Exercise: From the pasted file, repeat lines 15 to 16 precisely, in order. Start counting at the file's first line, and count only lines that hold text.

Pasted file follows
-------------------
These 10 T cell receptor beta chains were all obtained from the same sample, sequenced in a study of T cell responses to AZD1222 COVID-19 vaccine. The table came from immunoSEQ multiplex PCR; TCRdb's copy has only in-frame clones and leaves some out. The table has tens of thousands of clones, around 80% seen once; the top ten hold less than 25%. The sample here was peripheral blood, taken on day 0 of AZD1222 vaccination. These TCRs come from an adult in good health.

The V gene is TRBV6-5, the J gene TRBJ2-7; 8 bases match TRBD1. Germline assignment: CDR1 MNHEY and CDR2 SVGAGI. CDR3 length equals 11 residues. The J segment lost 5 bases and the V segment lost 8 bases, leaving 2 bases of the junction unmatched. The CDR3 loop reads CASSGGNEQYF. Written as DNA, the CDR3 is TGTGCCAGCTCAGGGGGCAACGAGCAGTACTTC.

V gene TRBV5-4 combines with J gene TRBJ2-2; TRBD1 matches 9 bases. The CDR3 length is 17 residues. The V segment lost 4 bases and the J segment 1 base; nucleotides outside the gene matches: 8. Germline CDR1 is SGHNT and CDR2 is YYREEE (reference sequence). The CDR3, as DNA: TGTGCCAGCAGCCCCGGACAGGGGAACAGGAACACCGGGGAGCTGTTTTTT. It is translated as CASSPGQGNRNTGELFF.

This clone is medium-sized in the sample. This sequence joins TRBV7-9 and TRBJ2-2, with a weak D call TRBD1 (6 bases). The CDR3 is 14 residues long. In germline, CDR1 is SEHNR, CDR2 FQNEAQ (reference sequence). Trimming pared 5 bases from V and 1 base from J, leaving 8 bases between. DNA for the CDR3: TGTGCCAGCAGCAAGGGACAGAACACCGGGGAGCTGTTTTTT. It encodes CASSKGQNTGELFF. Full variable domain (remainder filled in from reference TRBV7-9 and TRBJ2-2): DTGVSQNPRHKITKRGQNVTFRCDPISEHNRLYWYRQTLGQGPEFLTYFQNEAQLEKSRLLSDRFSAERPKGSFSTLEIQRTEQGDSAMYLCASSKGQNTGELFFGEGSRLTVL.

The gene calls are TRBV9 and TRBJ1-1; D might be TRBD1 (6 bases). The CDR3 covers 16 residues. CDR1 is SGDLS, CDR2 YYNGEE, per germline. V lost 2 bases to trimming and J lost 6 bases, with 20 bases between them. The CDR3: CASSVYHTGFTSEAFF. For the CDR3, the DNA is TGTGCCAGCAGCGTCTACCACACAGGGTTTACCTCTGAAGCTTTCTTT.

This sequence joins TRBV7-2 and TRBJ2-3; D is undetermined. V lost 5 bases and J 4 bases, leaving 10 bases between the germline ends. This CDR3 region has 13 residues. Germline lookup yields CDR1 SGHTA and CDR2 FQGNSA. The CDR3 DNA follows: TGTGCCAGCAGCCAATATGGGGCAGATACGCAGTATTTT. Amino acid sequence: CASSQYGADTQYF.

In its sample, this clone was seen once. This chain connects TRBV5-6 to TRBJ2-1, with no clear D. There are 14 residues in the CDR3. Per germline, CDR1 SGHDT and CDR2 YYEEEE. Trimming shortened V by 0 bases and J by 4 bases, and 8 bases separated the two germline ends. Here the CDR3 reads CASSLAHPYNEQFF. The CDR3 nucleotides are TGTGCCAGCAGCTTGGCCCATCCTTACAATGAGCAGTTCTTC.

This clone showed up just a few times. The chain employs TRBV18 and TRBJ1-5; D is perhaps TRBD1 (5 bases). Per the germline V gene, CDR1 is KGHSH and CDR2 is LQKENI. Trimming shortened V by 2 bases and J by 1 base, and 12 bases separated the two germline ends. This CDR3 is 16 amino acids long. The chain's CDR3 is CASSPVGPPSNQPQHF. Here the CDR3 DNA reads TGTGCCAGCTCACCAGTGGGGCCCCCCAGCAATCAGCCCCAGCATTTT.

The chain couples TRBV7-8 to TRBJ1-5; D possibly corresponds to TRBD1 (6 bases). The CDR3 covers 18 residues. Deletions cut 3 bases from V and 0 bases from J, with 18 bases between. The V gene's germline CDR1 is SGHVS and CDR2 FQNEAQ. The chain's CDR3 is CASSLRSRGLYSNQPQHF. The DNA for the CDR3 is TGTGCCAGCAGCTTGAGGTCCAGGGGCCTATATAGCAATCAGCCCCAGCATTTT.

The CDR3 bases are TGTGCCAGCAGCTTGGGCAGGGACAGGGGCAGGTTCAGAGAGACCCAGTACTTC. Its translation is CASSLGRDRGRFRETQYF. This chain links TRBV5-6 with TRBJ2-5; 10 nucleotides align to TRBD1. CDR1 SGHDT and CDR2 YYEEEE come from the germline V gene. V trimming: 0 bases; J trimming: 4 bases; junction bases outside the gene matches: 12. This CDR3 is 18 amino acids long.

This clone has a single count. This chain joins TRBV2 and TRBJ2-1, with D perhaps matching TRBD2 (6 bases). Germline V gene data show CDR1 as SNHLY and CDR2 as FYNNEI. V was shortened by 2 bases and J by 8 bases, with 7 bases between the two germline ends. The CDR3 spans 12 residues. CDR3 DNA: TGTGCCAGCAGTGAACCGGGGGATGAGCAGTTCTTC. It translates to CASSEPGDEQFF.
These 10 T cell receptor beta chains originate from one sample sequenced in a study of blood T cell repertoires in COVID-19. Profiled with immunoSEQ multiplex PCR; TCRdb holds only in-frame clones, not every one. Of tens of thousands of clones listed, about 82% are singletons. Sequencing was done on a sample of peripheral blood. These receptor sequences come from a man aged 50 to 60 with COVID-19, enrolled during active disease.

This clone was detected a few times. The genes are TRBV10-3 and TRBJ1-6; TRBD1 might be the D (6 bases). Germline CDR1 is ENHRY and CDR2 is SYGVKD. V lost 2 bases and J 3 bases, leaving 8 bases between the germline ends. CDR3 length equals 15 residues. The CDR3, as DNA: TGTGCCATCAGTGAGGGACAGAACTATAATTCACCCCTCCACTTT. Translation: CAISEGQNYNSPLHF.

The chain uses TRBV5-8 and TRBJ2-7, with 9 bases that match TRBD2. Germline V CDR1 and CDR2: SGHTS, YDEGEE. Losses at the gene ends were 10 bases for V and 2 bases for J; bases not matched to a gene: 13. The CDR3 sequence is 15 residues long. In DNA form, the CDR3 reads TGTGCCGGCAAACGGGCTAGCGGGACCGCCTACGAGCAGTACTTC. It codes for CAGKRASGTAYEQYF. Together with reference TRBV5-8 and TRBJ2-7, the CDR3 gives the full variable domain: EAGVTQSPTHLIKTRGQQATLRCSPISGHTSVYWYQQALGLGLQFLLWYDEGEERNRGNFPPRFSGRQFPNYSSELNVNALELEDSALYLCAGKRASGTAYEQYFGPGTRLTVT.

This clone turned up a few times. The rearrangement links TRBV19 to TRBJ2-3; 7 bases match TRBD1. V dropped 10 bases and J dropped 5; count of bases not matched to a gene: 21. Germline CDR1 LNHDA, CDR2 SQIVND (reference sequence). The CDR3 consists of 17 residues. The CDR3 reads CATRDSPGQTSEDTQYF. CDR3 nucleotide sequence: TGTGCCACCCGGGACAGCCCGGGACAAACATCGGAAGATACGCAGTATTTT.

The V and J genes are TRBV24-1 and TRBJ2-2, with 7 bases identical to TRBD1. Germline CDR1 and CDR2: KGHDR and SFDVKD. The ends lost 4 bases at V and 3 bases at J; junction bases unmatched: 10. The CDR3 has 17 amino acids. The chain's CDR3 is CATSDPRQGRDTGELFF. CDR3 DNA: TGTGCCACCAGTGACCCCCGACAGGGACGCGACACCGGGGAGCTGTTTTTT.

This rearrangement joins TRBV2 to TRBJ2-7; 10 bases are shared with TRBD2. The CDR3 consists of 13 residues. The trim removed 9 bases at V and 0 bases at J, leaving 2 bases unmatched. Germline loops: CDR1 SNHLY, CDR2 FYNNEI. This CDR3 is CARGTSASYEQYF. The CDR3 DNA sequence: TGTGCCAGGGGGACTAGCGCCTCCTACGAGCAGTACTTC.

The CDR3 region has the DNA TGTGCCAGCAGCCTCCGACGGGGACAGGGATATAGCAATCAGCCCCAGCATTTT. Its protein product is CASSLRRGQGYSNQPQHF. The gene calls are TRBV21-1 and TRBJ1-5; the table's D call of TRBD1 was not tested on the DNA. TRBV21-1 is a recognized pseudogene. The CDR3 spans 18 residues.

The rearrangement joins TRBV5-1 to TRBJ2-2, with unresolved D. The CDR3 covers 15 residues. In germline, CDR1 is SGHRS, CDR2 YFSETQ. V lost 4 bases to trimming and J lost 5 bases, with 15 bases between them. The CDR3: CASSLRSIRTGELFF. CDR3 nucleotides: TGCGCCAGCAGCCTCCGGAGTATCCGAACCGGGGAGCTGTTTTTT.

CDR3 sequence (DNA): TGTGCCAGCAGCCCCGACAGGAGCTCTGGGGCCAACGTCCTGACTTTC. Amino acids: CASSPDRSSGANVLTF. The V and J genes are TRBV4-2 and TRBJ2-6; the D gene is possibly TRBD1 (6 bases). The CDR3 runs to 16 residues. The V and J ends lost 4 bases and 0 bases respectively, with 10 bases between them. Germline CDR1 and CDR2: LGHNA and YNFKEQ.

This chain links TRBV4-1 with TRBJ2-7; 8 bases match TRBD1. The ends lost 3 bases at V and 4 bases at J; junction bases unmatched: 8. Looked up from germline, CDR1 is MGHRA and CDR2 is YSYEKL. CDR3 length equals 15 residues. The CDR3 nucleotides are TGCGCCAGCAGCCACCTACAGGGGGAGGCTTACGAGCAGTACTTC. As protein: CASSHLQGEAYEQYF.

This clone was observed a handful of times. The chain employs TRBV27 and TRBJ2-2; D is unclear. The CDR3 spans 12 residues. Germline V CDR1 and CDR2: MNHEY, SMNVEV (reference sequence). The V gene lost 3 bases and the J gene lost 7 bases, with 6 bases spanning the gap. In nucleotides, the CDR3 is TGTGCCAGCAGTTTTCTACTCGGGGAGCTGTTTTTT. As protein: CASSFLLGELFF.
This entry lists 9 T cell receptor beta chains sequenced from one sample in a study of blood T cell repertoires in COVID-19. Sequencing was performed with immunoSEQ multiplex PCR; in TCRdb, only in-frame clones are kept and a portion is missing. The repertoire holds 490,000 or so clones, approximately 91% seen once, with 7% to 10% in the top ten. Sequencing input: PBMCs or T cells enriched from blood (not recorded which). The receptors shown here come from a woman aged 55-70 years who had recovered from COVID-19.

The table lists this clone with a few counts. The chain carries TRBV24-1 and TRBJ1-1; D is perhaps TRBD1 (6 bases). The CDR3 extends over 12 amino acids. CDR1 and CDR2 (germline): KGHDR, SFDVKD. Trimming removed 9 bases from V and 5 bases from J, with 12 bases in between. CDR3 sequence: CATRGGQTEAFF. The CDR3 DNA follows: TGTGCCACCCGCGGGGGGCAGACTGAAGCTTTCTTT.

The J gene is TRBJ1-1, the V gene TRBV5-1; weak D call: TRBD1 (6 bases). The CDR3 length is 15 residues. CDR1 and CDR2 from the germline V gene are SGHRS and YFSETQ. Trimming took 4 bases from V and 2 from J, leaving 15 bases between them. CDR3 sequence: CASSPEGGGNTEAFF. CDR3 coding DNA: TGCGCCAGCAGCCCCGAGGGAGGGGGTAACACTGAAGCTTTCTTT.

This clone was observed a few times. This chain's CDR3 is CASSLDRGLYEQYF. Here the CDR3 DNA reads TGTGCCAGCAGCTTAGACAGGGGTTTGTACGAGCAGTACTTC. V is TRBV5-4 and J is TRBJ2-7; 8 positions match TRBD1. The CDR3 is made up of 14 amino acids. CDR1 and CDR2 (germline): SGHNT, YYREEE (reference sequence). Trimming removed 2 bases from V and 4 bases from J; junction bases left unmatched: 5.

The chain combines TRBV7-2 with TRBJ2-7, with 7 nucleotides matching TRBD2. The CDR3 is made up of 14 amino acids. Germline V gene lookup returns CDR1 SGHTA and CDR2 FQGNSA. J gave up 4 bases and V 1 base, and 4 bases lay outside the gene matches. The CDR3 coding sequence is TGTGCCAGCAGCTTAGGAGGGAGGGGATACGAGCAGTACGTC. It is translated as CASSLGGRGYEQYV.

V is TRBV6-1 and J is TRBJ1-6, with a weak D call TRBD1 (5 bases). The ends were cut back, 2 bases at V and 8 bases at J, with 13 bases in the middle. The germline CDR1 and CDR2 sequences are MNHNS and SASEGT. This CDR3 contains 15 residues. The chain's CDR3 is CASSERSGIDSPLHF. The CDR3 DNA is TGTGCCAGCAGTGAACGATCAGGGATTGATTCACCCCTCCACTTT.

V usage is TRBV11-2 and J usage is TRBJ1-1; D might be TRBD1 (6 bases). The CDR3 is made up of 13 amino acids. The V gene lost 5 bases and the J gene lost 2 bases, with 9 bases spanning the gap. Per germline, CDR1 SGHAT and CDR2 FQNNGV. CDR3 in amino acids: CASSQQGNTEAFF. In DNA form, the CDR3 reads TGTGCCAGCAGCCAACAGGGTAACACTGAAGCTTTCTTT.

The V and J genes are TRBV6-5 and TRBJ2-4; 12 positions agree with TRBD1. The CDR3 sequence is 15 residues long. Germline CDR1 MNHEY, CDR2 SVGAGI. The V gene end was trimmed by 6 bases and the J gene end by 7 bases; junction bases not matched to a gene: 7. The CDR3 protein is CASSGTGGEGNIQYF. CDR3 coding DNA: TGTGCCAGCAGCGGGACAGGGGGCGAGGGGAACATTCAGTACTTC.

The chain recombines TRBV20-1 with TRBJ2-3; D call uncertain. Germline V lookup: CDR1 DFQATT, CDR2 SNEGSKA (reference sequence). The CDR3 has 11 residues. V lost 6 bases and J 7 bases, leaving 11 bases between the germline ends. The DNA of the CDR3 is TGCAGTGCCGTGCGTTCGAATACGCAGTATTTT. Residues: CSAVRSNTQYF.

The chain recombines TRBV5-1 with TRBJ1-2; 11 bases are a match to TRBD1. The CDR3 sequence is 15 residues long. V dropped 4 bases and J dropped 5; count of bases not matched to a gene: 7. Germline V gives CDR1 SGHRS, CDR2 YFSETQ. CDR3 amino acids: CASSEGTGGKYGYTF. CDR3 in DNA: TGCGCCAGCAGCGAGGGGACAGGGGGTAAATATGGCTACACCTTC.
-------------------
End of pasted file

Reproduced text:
This clone turned up a few times. The rearrangement links TRBV19 to TRBJ2-3; 7 bases match TRBD1. V dropped 10 bases and J dropped 5; count of bases not matched to a gene: 21. Germline CDR1 LNHDA, CDR2 SQIVND (reference sequence). The CDR3 consists of 17 residues. The CDR3 reads CATRDSPGQTSEDTQYF. CDR3 nucleotide sequence: TGTGCCACCCGGGACAGCCCGGGACAAACATCGGAAGATACGCAGTATTTT.

The V and J genes are TRBV24-1 and TRBJ2-2, with 7 bases identical to TRBD1. Germline CDR1 and CDR2: KGHDR and SFDVKD. The ends lost 4 bases at V and 3 bases at J; junction bases unmatched: 10. The CDR3 has 17 amino acids. The chain's CDR3 is CATSDPRQGRDTGELFF. CDR3 DNA: TGTGCCACCAGTGACCCCCGACAGGGACGCGACACCGGGGAGCTGTTTTTT.